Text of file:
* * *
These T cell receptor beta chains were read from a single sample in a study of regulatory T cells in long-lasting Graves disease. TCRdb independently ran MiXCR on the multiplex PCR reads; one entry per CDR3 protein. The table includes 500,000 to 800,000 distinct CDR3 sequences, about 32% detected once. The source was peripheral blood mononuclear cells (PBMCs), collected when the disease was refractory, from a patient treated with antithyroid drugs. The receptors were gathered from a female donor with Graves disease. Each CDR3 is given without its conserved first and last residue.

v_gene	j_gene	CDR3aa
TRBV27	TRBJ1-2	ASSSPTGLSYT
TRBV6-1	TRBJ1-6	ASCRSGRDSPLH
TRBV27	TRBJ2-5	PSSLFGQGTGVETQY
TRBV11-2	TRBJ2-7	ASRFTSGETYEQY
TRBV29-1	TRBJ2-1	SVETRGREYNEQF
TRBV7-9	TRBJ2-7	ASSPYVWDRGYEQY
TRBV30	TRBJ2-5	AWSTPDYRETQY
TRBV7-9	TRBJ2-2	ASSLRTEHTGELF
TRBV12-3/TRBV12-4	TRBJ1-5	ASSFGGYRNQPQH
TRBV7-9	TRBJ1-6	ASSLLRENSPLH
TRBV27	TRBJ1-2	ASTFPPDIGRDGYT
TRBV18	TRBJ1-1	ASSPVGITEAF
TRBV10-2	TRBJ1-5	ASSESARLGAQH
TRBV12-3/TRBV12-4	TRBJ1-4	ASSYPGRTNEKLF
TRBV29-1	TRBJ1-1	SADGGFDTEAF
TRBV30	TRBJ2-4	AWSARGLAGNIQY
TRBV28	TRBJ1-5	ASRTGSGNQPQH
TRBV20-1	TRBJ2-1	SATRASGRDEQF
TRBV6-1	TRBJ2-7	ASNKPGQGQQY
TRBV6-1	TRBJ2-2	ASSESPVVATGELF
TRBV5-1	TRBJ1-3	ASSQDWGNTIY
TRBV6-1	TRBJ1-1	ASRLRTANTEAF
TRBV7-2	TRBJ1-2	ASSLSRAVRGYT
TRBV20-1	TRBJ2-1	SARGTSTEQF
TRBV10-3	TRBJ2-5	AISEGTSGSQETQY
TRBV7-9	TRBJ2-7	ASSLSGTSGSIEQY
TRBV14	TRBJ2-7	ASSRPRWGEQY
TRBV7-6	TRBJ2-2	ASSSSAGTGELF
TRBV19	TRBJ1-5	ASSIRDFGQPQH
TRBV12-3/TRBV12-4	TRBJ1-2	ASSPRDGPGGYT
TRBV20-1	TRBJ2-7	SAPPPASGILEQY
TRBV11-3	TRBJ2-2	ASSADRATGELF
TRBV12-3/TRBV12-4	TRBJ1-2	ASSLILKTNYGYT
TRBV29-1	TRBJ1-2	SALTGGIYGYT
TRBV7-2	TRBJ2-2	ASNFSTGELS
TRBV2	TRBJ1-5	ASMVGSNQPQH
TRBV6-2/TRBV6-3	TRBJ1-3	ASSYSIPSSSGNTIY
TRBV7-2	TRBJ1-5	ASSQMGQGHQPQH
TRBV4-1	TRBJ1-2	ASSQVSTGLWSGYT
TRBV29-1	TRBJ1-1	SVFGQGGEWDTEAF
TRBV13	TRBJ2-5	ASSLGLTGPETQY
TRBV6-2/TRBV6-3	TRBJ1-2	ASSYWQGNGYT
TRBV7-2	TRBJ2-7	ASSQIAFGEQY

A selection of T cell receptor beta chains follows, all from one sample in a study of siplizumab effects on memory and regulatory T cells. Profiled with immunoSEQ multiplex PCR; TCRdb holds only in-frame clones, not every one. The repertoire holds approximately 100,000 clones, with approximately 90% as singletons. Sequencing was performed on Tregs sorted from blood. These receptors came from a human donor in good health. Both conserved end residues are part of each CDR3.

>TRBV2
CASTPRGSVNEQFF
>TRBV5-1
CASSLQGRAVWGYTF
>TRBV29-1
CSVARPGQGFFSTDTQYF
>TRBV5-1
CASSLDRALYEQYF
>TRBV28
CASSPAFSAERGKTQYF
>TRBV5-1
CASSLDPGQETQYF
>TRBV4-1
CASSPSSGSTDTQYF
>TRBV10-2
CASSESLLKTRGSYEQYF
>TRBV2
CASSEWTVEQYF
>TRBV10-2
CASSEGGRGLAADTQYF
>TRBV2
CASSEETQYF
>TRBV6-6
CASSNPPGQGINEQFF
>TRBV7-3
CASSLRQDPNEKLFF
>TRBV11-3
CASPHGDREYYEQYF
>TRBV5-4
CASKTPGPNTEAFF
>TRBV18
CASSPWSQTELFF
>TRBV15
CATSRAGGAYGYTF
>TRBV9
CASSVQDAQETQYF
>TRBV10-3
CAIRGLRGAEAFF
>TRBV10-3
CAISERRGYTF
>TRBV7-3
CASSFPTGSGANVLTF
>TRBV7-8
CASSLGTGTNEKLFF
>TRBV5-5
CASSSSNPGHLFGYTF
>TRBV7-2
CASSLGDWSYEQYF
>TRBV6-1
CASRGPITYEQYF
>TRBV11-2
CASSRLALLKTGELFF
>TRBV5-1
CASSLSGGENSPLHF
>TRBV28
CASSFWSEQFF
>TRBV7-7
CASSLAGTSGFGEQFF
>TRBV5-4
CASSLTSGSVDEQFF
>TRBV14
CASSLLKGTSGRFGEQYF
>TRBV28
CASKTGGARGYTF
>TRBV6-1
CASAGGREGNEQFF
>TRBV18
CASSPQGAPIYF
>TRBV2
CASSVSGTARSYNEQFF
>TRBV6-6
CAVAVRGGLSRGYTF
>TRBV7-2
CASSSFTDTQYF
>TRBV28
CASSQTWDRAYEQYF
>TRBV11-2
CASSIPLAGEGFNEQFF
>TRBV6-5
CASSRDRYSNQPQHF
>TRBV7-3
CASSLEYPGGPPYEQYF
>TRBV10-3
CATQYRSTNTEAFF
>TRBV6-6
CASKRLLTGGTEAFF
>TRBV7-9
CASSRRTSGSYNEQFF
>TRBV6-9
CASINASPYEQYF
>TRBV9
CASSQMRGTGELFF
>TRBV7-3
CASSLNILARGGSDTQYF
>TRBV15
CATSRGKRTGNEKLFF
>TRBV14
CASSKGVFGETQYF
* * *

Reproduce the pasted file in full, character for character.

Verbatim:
These T cell receptor beta chains were read from a single sample in a study of regulatory T cells in long-lasting Graves disease. TCRdb independently ran MiXCR on the multiplex PCR reads; one entry per CDR3 protein. The table includes 500,000 to 800,000 distinct CDR3 sequences, about 32% detected once. The source was peripheral blood mononuclear cells (PBMCs), collected when the disease was refractory, from a patient treated with antithyroid drugs. The receptors were gathered from a female donor with Graves disease. Each CDR3 is given without its conserved first and last residue.

v_gene	j_gene	CDR3aa
TRBV27	TRBJ1-2	ASSSPTGLSYT
TRBV6-1	TRBJ1-6	ASCRSGRDSPLH
TRBV27	TRBJ2-5	PSSLFGQGTGVETQY
TRBV11-2	TRBJ2-7	ASRFTSGETYEQY
TRBV29-1	TRBJ2-1	SVETRGREYNEQF
TRBV7-9	TRBJ2-7	ASSPYVWDRGYEQY
TRBV30	TRBJ2-5	AWSTPDYRETQY
TRBV7-9	TRBJ2-2	ASSLRTEHTGELF
TRBV12-3/TRBV12-4	TRBJ1-5	ASSFGGYRNQPQH
TRBV7-9	TRBJ1-6	ASSLLRENSPLH
TRBV27	TRBJ1-2	ASTFPPDIGRDGYT
TRBV18	TRBJ1-1	ASSPVGITEAF
TRBV10-2	TRBJ1-5	ASSESARLGAQH
TRBV12-3/TRBV12-4	TRBJ1-4	ASSYPGRTNEKLF
TRBV29-1	TRBJ1-1	SADGGFDTEAF
TRBV30	TRBJ2-4	AWSARGLAGNIQY
TRBV28	TRBJ1-5	ASRTGSGNQPQH
TRBV20-1	TRBJ2-1	SATRASGRDEQF
TRBV6-1	TRBJ2-7	ASNKPGQGQQY
TRBV6-1	TRBJ2-2	ASSESPVVATGELF
TRBV5-1	TRBJ1-3	ASSQDWGNTIY
TRBV6-1	TRBJ1-1	ASRLRTANTEAF
TRBV7-2	TRBJ1-2	ASSLSRAVRGYT
TRBV20-1	TRBJ2-1	SARGTSTEQF
TRBV10-3	TRBJ2-5	AISEGTSGSQETQY
TRBV7-9	TRBJ2-7	ASSLSGTSGSIEQY
TRBV14	TRBJ2-7	ASSRPRWGEQY
TRBV7-6	TRBJ2-2	ASSSSAGTGELF
TRBV19	TRBJ1-5	ASSIRDFGQPQH
TRBV12-3/TRBV12-4	TRBJ1-2	ASSPRDGPGGYT
TRBV20-1	TRBJ2-7	SAPPPASGILEQY
TRBV11-3	TRBJ2-2	ASSADRATGELF
TRBV12-3/TRBV12-4	TRBJ1-2	ASSLILKTNYGYT
TRBV29-1	TRBJ1-2	SALTGGIYGYT
TRBV7-2	TRBJ2-2	ASNFSTGELS
TRBV2	TRBJ1-5	ASMVGSNQPQH
TRBV6-2/TRBV6-3	TRBJ1-3	ASSYSIPSSSGNTIY
TRBV7-2	TRBJ1-5	ASSQMGQGHQPQH
TRBV4-1	TRBJ1-2	ASSQVSTGLWSGYT
TRBV29-1	TRBJ1-1	SVFGQGGEWDTEAF
TRBV13	TRBJ2-5	ASSLGLTGPETQY
TRBV6-2/TRBV6-3	TRBJ1-2	ASSYWQGNGYT
TRBV7-2	TRBJ2-7	ASSQIAFGEQY

A selection of T cell receptor beta chains follows, all from one sample in a study of siplizumab effects on memory and regulatory T cells. Profiled with immunoSEQ multiplex PCR; TCRdb holds only in-frame clones, not every one. The repertoire holds approximately 100,000 clones, with approximately 90% as singletons. Sequencing was performed on Tregs sorted from blood. These receptors came from a human donor in good health. Both conserved end residues are part of each CDR3.

>TRBV2
CASTPRGSVNEQFF
>TRBV5-1
CASSLQGRAVWGYTF
>TRBV29-1
CSVARPGQGFFSTDTQYF
>TRBV5-1
CASSLDRALYEQYF
>TRBV28
CASSPAFSAERGKTQYF
>TRBV5-1
CASSLDPGQETQYF
>TRBV4-1
CASSPSSGSTDTQYF
>TRBV10-2
CASSESLLKTRGSYEQYF
>TRBV2
CASSEWTVEQYF
>TRBV10-2
CASSEGGRGLAADTQYF
>TRBV2
CASSEETQYF
>TRBV6-6
CASSNPPGQGINEQFF
>TRBV7-3
CASSLRQDPNEKLFF
>TRBV11-3
CASPHGDREYYEQYF
>TRBV5-4
CASKTPGPNTEAFF
>TRBV18
CASSPWSQTELFF
>TRBV15
CATSRAGGAYGYTF
>TRBV9
CASSVQDAQETQYF
>TRBV10-3
CAIRGLRGAEAFF
>TRBV10-3
CAISERRGYTF
>TRBV7-3
CASSFPTGSGANVLTF
>TRBV7-8
CASSLGTGTNEKLFF
>TRBV5-5
CASSSSNPGHLFGYTF
>TRBV7-2
CASSLGDWSYEQYF
>TRBV6-1
CASRGPITYEQYF
>TRBV11-2
CASSRLALLKTGELFF
>TRBV5-1
CASSLSGGENSPLHF
>TRBV28
CASSFWSEQFF
>TRBV7-7
CASSLAGTSGFGEQFF
>TRBV5-4
CASSLTSGSVDEQFF
>TRBV14
CASSLLKGTSGRFGEQYF
>TRBV28
CASKTGGARGYTF
>TRBV6-1
CASAGGREGNEQFF
>TRBV18
CASSPQGAPIYF
>TRBV2
CASSVSGTARSYNEQFF
>TRBV6-6
CAVAVRGGLSRGYTF
>TRBV7-2
CASSSFTDTQYF
>TRBV28
CASSQTWDRAYEQYF
>TRBV11-2
CASSIPLAGEGFNEQFF
>TRBV6-5
CASSRDRYSNQPQHF
>TRBV7-3
CASSLEYPGGPPYEQYF
>TRBV10-3
CATQYRSTNTEAFF
>TRBV6-6
CASKRLLTGGTEAFF
>TRBV7-9
CASSRRTSGSYNEQFF
>TRBV6-9
CASINASPYEQYF
>TRBV9
CASSQMRGTGELFF
>TRBV7-3
CASSLNILARGGSDTQYF
>TRBV15
CATSRGKRTGNEKLFF
>TRBV14
CASSKGVFGETQYF